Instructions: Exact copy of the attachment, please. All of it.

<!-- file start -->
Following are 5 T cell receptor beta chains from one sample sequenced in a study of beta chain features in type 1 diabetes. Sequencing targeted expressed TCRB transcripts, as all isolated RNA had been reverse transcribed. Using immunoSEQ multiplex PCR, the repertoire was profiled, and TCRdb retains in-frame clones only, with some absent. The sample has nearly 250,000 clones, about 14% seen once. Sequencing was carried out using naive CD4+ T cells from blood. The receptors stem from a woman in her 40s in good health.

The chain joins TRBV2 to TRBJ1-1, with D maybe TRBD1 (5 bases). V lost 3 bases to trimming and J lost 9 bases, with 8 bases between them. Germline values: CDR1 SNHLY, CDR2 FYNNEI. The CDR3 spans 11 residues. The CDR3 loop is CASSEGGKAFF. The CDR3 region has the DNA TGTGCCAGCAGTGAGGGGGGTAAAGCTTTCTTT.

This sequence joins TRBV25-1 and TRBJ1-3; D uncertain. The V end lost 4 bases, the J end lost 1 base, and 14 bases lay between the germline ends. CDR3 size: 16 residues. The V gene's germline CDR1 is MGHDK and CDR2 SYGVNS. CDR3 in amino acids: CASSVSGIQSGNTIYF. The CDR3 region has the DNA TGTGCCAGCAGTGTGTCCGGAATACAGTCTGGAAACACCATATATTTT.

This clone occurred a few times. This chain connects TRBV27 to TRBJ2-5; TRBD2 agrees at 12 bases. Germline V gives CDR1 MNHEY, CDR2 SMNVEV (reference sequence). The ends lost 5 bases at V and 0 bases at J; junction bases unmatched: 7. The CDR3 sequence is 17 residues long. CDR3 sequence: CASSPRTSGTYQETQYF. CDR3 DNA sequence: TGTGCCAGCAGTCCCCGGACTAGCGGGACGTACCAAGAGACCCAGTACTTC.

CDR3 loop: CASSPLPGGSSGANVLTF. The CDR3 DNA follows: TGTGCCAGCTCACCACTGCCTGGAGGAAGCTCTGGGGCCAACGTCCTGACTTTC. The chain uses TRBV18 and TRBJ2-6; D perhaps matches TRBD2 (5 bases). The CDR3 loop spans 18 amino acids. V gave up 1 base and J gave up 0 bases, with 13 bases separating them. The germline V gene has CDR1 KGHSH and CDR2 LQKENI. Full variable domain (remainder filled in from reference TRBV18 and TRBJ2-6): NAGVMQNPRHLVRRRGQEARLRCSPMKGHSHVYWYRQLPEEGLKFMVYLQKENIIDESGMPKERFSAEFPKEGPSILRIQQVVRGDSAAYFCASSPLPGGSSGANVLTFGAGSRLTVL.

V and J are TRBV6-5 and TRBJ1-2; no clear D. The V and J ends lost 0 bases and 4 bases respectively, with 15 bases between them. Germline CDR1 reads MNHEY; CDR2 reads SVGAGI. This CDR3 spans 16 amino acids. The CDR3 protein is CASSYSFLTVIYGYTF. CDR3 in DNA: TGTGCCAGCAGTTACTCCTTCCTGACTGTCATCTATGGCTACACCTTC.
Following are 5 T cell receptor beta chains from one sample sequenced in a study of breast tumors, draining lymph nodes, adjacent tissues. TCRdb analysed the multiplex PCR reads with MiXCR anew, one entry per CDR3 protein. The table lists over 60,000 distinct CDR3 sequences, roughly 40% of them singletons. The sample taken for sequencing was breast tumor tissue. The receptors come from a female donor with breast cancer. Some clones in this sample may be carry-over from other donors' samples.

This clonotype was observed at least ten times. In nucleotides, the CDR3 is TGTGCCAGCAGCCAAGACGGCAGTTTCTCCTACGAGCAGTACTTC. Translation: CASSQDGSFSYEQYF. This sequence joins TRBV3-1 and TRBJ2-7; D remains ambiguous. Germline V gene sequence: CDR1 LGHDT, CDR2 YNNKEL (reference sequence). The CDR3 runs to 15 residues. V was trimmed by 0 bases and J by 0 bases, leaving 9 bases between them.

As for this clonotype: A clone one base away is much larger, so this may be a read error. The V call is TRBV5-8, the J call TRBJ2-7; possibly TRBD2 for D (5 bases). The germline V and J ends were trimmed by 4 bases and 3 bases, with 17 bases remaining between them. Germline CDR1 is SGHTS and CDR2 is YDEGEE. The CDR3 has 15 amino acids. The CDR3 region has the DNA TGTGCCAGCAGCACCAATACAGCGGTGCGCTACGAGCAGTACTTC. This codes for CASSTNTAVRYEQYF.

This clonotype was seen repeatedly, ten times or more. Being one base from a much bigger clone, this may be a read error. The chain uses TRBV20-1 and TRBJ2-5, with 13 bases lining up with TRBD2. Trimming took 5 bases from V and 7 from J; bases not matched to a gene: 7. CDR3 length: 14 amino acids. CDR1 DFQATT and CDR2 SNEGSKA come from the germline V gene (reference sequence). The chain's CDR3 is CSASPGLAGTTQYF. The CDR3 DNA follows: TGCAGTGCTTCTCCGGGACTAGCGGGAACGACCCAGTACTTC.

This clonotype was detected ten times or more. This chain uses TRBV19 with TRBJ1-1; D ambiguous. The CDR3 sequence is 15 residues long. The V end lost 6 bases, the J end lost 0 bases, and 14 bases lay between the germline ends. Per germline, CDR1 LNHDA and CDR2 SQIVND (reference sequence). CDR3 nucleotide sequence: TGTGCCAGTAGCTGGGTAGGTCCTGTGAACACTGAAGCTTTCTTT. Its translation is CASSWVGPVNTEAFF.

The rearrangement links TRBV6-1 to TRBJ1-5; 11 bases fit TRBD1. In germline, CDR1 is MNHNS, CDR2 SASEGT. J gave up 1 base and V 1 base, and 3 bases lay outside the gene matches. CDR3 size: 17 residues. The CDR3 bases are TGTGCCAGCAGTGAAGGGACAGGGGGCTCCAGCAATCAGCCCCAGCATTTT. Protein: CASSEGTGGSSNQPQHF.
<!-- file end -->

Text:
Following are 5 T cell receptor beta chains from one sample sequenced in a study of beta chain features in type 1 diabetes. Sequencing targeted expressed TCRB transcripts, as all isolated RNA had been reverse transcribed. Using immunoSEQ multiplex PCR, the repertoire was profiled, and TCRdb retains in-frame clones only, with some absent. The sample has nearly 250,000 clones, about 14% seen once. Sequencing was carried out using naive CD4+ T cells from blood. The receptors stem from a woman in her 40s in good health.

The chain joins TRBV2 to TRBJ1-1, with D maybe TRBD1 (5 bases). V lost 3 bases to trimming and J lost 9 bases, with 8 bases between them. Germline values: CDR1 SNHLY, CDR2 FYNNEI. The CDR3 spans 11 residues. The CDR3 loop is CASSEGGKAFF. The CDR3 region has the DNA TGTGCCAGCAGTGAGGGGGGTAAAGCTTTCTTT.

This sequence joins TRBV25-1 and TRBJ1-3; D uncertain. The V end lost 4 bases, the J end lost 1 base, and 14 bases lay between the germline ends. CDR3 size: 16 residues. The V gene's germline CDR1 is MGHDK and CDR2 SYGVNS. CDR3 in amino acids: CASSVSGIQSGNTIYF. The CDR3 region has the DNA TGTGCCAGCAGTGTGTCCGGAATACAGTCTGGAAACACCATATATTTT.

This clone occurred a few times. This chain connects TRBV27 to TRBJ2-5; TRBD2 agrees at 12 bases. Germline V gives CDR1 MNHEY, CDR2 SMNVEV (reference sequence). The ends lost 5 bases at V and 0 bases at J; junction bases unmatched: 7. The CDR3 sequence is 17 residues long. CDR3 sequence: CASSPRTSGTYQETQYF. CDR3 DNA sequence: TGTGCCAGCAGTCCCCGGACTAGCGGGACGTACCAAGAGACCCAGTACTTC.

CDR3 loop: CASSPLPGGSSGANVLTF. The CDR3 DNA follows: TGTGCCAGCTCACCACTGCCTGGAGGAAGCTCTGGGGCCAACGTCCTGACTTTC. The chain uses TRBV18 and TRBJ2-6; D perhaps matches TRBD2 (5 bases). The CDR3 loop spans 18 amino acids. V gave up 1 base and J gave up 0 bases, with 13 bases separating them. The germline V gene has CDR1 KGHSH and CDR2 LQKENI. Full variable domain (remainder filled in from reference TRBV18 and TRBJ2-6): NAGVMQNPRHLVRRRGQEARLRCSPMKGHSHVYWYRQLPEEGLKFMVYLQKENIIDESGMPKERFSAEFPKEGPSILRIQQVVRGDSAAYFCASSPLPGGSSGANVLTFGAGSRLTVL.

V and J are TRBV6-5 and TRBJ1-2; no clear D. The V and J ends lost 0 bases and 4 bases respectively, with 15 bases between them. Germline CDR1 reads MNHEY; CDR2 reads SVGAGI. This CDR3 spans 16 amino acids. The CDR3 protein is CASSYSFLTVIYGYTF. CDR3 in DNA: TGTGCCAGCAGTTACTCCTTCCTGACTGTCATCTATGGCTACACCTTC.
Following are 5 T cell receptor beta chains from one sample sequenced in a study of breast tumors, draining lymph nodes, adjacent tissues. TCRdb analysed the multiplex PCR reads with MiXCR anew, one entry per CDR3 protein. The table lists over 60,000 distinct CDR3 sequences, roughly 40% of them singletons. The sample taken for sequencing was breast tumor tissue. The receptors come from a female donor with breast cancer. Some clones in this sample may be carry-over from other donors' samples.

This clonotype was observed at least ten times. In nucleotides, the CDR3 is TGTGCCAGCAGCCAAGACGGCAGTTTCTCCTACGAGCAGTACTTC. Translation: CASSQDGSFSYEQYF. This sequence joins TRBV3-1 and TRBJ2-7; D remains ambiguous. Germline V gene sequence: CDR1 LGHDT, CDR2 YNNKEL (reference sequence). The CDR3 runs to 15 residues. V was trimmed by 0 bases and J by 0 bases, leaving 9 bases between them.

As for this clonotype: A clone one base away is much larger, so this may be a read error. The V call is TRBV5-8, the J call TRBJ2-7; possibly TRBD2 for D (5 bases). The germline V and J ends were trimmed by 4 bases and 3 bases, with 17 bases remaining between them. Germline CDR1 is SGHTS and CDR2 is YDEGEE. The CDR3 has 15 amino acids. The CDR3 region has the DNA TGTGCCAGCAGCACCAATACAGCGGTGCGCTACGAGCAGTACTTC. This codes for CASSTNTAVRYEQYF.

This clonotype was seen repeatedly, ten times or more. Being one base from a much bigger clone, this may be a read error. The chain uses TRBV20-1 and TRBJ2-5, with 13 bases lining up with TRBD2. Trimming took 5 bases from V and 7 from J; bases not matched to a gene: 7. CDR3 length: 14 amino acids. CDR1 DFQATT and CDR2 SNEGSKA come from the germline V gene (reference sequence). The chain's CDR3 is CSASPGLAGTTQYF. The CDR3 DNA follows: TGCAGTGCTTCTCCGGGACTAGCGGGAACGACCCAGTACTTC.

This clonotype was detected ten times or more. This chain uses TRBV19 with TRBJ1-1; D ambiguous. The CDR3 sequence is 15 residues long. The V end lost 6 bases, the J end lost 0 bases, and 14 bases lay between the germline ends. Per germline, CDR1 LNHDA and CDR2 SQIVND (reference sequence). CDR3 nucleotide sequence: TGTGCCAGTAGCTGGGTAGGTCCTGTGAACACTGAAGCTTTCTTT. Its translation is CASSWVGPVNTEAFF.

The rearrangement links TRBV6-1 to TRBJ1-5; 11 bases fit TRBD1. In germline, CDR1 is MNHNS, CDR2 SASEGT. J gave up 1 base and V 1 base, and 3 bases lay outside the gene matches. CDR3 size: 17 residues. The CDR3 bases are TGTGCCAGCAGTGAAGGGACAGGGGGCTCCAGCAATCAGCCCCAGCATTTT. Protein: CASSEGTGGSSNQPQHF.